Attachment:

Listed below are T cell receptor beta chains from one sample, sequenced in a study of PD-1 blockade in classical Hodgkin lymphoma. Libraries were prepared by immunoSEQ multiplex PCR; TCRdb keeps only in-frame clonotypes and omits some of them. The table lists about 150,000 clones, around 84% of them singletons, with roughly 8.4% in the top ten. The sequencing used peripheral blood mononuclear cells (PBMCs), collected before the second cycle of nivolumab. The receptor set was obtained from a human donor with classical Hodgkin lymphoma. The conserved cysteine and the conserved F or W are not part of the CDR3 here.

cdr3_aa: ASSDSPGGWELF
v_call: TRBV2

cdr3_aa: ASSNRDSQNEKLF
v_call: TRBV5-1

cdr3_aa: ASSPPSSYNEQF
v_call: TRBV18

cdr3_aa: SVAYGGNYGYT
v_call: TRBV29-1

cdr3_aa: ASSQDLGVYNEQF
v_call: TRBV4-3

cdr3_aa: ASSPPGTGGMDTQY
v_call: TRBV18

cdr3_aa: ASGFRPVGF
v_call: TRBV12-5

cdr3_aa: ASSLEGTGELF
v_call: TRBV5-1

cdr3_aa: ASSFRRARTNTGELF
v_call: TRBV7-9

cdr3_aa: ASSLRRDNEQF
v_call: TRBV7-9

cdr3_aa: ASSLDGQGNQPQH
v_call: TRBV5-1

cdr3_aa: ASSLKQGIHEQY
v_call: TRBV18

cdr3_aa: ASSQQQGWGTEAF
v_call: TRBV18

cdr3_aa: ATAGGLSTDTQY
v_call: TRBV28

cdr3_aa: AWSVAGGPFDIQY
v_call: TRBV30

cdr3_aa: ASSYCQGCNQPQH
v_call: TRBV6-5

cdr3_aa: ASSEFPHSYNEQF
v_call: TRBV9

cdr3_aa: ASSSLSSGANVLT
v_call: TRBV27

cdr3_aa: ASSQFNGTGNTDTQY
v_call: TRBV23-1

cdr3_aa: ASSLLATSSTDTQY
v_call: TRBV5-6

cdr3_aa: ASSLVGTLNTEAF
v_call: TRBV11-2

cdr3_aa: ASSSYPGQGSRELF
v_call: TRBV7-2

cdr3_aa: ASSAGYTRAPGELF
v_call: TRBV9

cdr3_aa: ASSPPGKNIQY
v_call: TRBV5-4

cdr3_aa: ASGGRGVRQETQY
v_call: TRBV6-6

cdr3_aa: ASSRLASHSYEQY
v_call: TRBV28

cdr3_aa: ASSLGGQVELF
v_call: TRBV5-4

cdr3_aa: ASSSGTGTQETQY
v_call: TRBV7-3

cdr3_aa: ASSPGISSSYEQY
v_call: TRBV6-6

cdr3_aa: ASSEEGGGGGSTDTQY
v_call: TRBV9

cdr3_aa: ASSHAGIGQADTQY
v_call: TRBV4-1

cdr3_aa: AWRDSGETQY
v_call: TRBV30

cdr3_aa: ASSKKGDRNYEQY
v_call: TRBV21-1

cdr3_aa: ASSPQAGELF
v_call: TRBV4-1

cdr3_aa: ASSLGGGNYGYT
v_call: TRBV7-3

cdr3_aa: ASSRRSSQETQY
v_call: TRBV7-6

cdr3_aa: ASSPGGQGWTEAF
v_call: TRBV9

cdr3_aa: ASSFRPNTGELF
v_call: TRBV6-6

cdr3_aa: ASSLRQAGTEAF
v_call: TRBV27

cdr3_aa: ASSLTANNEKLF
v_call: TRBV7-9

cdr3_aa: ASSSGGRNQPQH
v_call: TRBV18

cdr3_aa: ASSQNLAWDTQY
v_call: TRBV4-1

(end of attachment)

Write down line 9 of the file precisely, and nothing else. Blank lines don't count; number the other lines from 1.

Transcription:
v_call: TRBV29-1